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75RivGS

Vinyl top on 71-76 Estate Wagon

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I'm looking for some information on vinyl tops on Estate Wagons.

A station wagon with a vinyl top is quite rare so I haven't got much references:

Where should the seams be on a Estate Wagon: 2 on the roof or on both C pillars? Or was there a change between 72 and 73.

On the photos I gathered it looks like the 71 and 72 most of the time had seams on the C pillar; 73 and up 2 seams on the roof.

1972:

72ewvinyltopc.jpg

1973:

73estwag4r45t3c118524aa.jpg

But I also have photos of 72's with double seams on the roof.

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I looked about this a while back and did not come to any real answer. I looked in sales brochures I have from back then, but the pictures were too small to make any real determination.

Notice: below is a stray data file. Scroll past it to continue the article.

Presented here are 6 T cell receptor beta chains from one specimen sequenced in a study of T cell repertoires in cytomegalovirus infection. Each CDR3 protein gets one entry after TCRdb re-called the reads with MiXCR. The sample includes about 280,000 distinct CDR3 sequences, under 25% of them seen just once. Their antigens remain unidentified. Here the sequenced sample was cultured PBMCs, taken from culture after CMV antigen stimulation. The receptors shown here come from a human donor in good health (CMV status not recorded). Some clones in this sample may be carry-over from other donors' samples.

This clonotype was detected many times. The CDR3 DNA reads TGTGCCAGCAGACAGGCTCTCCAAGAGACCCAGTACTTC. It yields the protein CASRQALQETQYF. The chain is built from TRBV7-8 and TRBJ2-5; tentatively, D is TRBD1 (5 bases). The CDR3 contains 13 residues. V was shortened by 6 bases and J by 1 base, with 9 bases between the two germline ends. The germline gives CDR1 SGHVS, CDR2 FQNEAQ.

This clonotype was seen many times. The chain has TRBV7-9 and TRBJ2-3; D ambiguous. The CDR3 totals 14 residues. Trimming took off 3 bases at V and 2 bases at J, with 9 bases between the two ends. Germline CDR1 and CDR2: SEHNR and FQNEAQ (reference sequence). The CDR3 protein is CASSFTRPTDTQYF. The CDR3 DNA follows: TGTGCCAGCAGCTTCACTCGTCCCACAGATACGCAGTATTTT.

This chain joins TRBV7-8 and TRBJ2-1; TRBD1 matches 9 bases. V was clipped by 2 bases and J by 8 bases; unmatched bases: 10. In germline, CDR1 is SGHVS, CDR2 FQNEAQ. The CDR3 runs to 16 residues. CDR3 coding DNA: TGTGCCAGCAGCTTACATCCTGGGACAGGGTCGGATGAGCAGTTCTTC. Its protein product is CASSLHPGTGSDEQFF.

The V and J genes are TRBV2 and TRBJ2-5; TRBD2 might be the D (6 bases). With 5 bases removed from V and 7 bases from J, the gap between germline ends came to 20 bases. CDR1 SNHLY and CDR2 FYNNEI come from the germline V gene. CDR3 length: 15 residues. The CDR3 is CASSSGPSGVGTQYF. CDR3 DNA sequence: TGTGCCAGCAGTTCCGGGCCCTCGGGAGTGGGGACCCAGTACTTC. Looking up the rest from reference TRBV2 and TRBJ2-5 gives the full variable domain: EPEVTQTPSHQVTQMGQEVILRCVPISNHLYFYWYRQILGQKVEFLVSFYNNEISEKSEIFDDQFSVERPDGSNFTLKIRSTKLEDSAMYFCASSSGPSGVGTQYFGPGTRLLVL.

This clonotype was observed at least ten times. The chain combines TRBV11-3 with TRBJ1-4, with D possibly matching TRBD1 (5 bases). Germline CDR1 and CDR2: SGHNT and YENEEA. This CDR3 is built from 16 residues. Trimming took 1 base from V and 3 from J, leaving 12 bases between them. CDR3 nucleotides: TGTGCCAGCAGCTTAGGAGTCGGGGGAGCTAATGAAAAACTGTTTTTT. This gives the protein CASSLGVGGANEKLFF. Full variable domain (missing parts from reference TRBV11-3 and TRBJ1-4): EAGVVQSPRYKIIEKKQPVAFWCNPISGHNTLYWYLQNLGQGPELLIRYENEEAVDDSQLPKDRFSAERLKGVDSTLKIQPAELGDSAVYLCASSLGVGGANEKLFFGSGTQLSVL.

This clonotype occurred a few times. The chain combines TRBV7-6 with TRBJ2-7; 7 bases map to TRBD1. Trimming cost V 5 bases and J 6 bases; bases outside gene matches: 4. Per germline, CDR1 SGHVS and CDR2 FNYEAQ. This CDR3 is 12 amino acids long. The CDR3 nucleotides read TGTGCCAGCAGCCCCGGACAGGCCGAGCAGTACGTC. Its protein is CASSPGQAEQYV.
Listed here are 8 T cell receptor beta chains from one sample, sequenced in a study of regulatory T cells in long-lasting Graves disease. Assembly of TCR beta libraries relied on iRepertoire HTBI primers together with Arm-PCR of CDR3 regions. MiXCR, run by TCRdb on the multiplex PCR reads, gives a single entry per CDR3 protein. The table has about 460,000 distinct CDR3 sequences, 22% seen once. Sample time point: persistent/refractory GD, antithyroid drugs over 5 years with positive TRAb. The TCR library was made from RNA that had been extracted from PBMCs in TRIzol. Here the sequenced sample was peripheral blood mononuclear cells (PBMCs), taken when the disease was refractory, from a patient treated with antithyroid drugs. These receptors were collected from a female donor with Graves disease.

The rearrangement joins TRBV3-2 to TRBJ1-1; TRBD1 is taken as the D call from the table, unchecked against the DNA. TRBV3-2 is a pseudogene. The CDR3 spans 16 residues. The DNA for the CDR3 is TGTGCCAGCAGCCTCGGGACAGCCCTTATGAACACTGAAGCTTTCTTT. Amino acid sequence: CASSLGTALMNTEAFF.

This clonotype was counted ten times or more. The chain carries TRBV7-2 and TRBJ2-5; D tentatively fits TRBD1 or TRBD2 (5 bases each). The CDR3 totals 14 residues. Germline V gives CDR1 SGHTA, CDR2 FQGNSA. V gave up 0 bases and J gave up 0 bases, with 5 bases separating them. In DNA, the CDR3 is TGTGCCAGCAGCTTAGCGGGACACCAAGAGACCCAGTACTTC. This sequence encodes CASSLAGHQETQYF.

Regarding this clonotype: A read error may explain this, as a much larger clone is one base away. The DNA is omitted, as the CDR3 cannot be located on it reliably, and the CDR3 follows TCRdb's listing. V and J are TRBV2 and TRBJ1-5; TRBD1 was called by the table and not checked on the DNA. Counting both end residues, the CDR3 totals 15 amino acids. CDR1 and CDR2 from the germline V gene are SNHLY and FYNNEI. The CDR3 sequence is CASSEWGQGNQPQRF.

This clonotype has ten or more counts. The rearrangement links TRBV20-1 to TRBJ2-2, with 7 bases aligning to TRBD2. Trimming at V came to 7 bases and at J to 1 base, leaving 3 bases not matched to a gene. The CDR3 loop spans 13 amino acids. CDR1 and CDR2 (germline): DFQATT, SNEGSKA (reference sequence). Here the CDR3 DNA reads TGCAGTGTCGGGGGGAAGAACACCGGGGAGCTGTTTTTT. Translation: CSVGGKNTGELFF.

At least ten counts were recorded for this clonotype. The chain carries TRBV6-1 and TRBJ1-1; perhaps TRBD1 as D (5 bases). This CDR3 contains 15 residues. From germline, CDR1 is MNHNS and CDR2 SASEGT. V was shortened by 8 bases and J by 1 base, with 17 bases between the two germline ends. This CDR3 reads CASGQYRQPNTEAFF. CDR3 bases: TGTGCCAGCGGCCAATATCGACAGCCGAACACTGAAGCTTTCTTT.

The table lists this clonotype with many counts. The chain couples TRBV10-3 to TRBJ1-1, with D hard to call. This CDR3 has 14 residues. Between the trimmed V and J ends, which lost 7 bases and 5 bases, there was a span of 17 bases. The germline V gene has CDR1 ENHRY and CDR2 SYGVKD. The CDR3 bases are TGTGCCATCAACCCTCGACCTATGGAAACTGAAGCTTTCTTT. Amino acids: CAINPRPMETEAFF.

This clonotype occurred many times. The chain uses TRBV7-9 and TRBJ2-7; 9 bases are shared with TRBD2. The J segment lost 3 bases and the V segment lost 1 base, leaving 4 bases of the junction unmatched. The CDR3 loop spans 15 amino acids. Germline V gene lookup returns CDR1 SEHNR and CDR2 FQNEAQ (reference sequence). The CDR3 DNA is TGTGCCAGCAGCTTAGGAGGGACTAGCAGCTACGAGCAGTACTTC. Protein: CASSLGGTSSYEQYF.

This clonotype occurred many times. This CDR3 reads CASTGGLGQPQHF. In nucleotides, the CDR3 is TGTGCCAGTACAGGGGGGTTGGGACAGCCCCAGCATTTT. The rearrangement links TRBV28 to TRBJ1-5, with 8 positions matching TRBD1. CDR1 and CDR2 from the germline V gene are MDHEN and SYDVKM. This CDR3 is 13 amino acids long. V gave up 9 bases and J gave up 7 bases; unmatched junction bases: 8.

In that timeframe, GM full-size sedans had a "Center Seam" vinyl top whereas Ford and Chrysler had the "Dual Seam" vinyl tops of their own particular grain pattern. Considering how the center seam would not work with the luggage rack, either of the two versions in your attached pictures make more sense.

My gut suspicion was that until production started for these vehicles, with their unique roof size and contours, GM might have experimented to see what worked best. This might explain a year-to-year difference, plus it could possibly be due to a change in vendors to use existing dual seam production set-ups rather than something unique to GM per se. Perhaps an inquiry to Stationwagons.com might be an option?

As I recall, in any sort of BCA 400 Point Judging situation, documentation from Buick (i.e., service manuals, various advisory "Bulletins", "Body Service Manuals", or sales literataure might be admissable documentation for correctness . . . or pictures of the statoin wagon vehicle before it was taken down for restoration or replacement of the top (hopefully, there will be some agreement among these sources).

Just some thoughts . . .

NTX5467

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Guest my3buicks

In that timeframe, GM full-size sedans had a "Center Seam" vinyl top whereas Ford and Chrysler had the "Dual Seam" vinyl tops of their own particular grain pattern. Considering how the center seam would not work with the luggage rack, either of the two versions in your attached pictures make more sense.

NTX5467